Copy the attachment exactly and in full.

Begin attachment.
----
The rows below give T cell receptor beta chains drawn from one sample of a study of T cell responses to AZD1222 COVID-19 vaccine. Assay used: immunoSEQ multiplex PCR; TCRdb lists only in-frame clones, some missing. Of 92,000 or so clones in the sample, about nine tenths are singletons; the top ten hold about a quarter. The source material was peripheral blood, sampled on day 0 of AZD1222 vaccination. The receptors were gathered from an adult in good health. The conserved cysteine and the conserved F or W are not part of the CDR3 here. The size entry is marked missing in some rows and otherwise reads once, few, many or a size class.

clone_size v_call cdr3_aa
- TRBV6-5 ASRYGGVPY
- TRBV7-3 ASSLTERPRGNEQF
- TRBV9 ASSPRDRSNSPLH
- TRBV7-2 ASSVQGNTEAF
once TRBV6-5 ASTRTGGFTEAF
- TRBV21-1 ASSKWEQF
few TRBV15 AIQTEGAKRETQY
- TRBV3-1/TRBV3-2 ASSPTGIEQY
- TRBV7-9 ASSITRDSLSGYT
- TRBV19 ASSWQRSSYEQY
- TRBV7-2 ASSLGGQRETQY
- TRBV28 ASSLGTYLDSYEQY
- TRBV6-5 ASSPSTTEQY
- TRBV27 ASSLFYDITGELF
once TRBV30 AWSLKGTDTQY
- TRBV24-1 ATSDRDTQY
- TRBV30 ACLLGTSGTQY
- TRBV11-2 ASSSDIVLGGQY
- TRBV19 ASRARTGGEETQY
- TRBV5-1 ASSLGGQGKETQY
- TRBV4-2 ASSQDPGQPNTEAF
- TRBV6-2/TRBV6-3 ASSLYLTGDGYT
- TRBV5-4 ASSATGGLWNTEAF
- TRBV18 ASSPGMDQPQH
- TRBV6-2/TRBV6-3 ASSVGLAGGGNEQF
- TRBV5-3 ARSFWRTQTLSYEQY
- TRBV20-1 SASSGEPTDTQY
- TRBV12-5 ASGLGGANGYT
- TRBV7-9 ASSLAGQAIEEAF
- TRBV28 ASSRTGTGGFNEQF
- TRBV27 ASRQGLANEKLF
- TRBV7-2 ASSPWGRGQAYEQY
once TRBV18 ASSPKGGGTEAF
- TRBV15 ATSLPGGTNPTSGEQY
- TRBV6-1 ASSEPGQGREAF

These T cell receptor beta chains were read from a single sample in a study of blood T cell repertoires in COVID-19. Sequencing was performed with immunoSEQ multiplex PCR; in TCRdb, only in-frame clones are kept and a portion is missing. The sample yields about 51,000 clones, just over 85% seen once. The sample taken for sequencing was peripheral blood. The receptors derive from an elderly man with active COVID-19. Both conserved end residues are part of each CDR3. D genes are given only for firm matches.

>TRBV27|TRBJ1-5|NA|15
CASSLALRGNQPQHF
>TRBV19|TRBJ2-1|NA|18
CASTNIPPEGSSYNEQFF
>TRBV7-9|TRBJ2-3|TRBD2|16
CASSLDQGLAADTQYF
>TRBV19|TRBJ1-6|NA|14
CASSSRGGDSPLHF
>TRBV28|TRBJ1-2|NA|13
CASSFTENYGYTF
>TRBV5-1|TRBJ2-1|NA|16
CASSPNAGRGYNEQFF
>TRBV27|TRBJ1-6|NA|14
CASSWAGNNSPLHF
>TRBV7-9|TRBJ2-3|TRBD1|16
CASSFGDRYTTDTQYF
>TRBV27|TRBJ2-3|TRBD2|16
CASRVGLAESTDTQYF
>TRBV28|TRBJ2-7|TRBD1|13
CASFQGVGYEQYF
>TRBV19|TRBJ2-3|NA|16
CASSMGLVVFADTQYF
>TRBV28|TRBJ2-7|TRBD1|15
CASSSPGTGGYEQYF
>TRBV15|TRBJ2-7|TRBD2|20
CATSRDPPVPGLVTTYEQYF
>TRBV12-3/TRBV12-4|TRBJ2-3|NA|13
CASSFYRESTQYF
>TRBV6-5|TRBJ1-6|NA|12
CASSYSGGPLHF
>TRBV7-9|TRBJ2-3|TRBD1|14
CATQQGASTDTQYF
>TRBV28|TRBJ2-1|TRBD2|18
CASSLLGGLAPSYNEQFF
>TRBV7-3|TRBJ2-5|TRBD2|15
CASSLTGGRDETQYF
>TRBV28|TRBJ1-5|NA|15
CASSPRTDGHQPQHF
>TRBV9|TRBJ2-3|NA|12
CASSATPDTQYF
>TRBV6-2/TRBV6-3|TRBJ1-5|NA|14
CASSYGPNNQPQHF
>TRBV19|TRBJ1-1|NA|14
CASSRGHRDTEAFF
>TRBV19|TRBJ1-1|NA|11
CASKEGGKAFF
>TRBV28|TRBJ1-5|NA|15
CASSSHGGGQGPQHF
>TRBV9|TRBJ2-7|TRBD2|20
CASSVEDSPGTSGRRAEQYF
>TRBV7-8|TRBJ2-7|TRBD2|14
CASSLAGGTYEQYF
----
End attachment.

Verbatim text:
The rows below give T cell receptor beta chains drawn from one sample of a study of T cell responses to AZD1222 COVID-19 vaccine. Assay used: immunoSEQ multiplex PCR; TCRdb lists only in-frame clones, some missing. Of 92,000 or so clones in the sample, about nine tenths are singletons; the top ten hold about a quarter. The source material was peripheral blood, sampled on day 0 of AZD1222 vaccination. The receptors were gathered from an adult in good health. The conserved cysteine and the conserved F or W are not part of the CDR3 here. The size entry is marked missing in some rows and otherwise reads once, few, many or a size class.

clone_size v_call cdr3_aa
- TRBV6-5 ASRYGGVPY
- TRBV7-3 ASSLTERPRGNEQF
- TRBV9 ASSPRDRSNSPLH
- TRBV7-2 ASSVQGNTEAF
once TRBV6-5 ASTRTGGFTEAF
- TRBV21-1 ASSKWEQF
few TRBV15 AIQTEGAKRETQY
- TRBV3-1/TRBV3-2 ASSPTGIEQY
- TRBV7-9 ASSITRDSLSGYT
- TRBV19 ASSWQRSSYEQY
- TRBV7-2 ASSLGGQRETQY
- TRBV28 ASSLGTYLDSYEQY
- TRBV6-5 ASSPSTTEQY
- TRBV27 ASSLFYDITGELF
once TRBV30 AWSLKGTDTQY
- TRBV24-1 ATSDRDTQY
- TRBV30 ACLLGTSGTQY
- TRBV11-2 ASSSDIVLGGQY
- TRBV19 ASRARTGGEETQY
- TRBV5-1 ASSLGGQGKETQY
- TRBV4-2 ASSQDPGQPNTEAF
- TRBV6-2/TRBV6-3 ASSLYLTGDGYT
- TRBV5-4 ASSATGGLWNTEAF
- TRBV18 ASSPGMDQPQH
- TRBV6-2/TRBV6-3 ASSVGLAGGGNEQF
- TRBV5-3 ARSFWRTQTLSYEQY
- TRBV20-1 SASSGEPTDTQY
- TRBV12-5 ASGLGGANGYT
- TRBV7-9 ASSLAGQAIEEAF
- TRBV28 ASSRTGTGGFNEQF
- TRBV27 ASRQGLANEKLF
- TRBV7-2 ASSPWGRGQAYEQY
once TRBV18 ASSPKGGGTEAF
- TRBV15 ATSLPGGTNPTSGEQY
- TRBV6-1 ASSEPGQGREAF

These T cell receptor beta chains were read from a single sample in a study of blood T cell repertoires in COVID-19. Sequencing was performed with immunoSEQ multiplex PCR; in TCRdb, only in-frame clones are kept and a portion is missing. The sample yields about 51,000 clones, just over 85% seen once. The sample taken for sequencing was peripheral blood. The receptors derive from an elderly man with active COVID-19. Both conserved end residues are part of each CDR3. D genes are given only for firm matches.

>TRBV27|TRBJ1-5|NA|15
CASSLALRGNQPQHF
>TRBV19|TRBJ2-1|NA|18
CASTNIPPEGSSYNEQFF
>TRBV7-9|TRBJ2-3|TRBD2|16
CASSLDQGLAADTQYF
>TRBV19|TRBJ1-6|NA|14
CASSSRGGDSPLHF
>TRBV28|TRBJ1-2|NA|13
CASSFTENYGYTF
>TRBV5-1|TRBJ2-1|NA|16
CASSPNAGRGYNEQFF
>TRBV27|TRBJ1-6|NA|14
CASSWAGNNSPLHF
>TRBV7-9|TRBJ2-3|TRBD1|16
CASSFGDRYTTDTQYF
>TRBV27|TRBJ2-3|TRBD2|16
CASRVGLAESTDTQYF
>TRBV28|TRBJ2-7|TRBD1|13
CASFQGVGYEQYF
>TRBV19|TRBJ2-3|NA|16
CASSMGLVVFADTQYF
>TRBV28|TRBJ2-7|TRBD1|15
CASSSPGTGGYEQYF
>TRBV15|TRBJ2-7|TRBD2|20
CATSRDPPVPGLVTTYEQYF
>TRBV12-3/TRBV12-4|TRBJ2-3|NA|13
CASSFYRESTQYF
>TRBV6-5|TRBJ1-6|NA|12
CASSYSGGPLHF
>TRBV7-9|TRBJ2-3|TRBD1|14
CATQQGASTDTQYF
>TRBV28|TRBJ2-1|TRBD2|18
CASSLLGGLAPSYNEQFF
>TRBV7-3|TRBJ2-5|TRBD2|15
CASSLTGGRDETQYF
>TRBV28|TRBJ1-5|NA|15
CASSPRTDGHQPQHF
>TRBV9|TRBJ2-3|NA|12
CASSATPDTQYF
>TRBV6-2/TRBV6-3|TRBJ1-5|NA|14
CASSYGPNNQPQHF
>TRBV19|TRBJ1-1|NA|14
CASSRGHRDTEAFF
>TRBV19|TRBJ1-1|NA|11
CASKEGGKAFF
>TRBV28|TRBJ1-5|NA|15
CASSSHGGGQGPQHF
>TRBV9|TRBJ2-7|TRBD2|20
CASSVEDSPGTSGRRAEQYF
>TRBV7-8|TRBJ2-7|TRBD2|14
CASSLAGGTYEQYF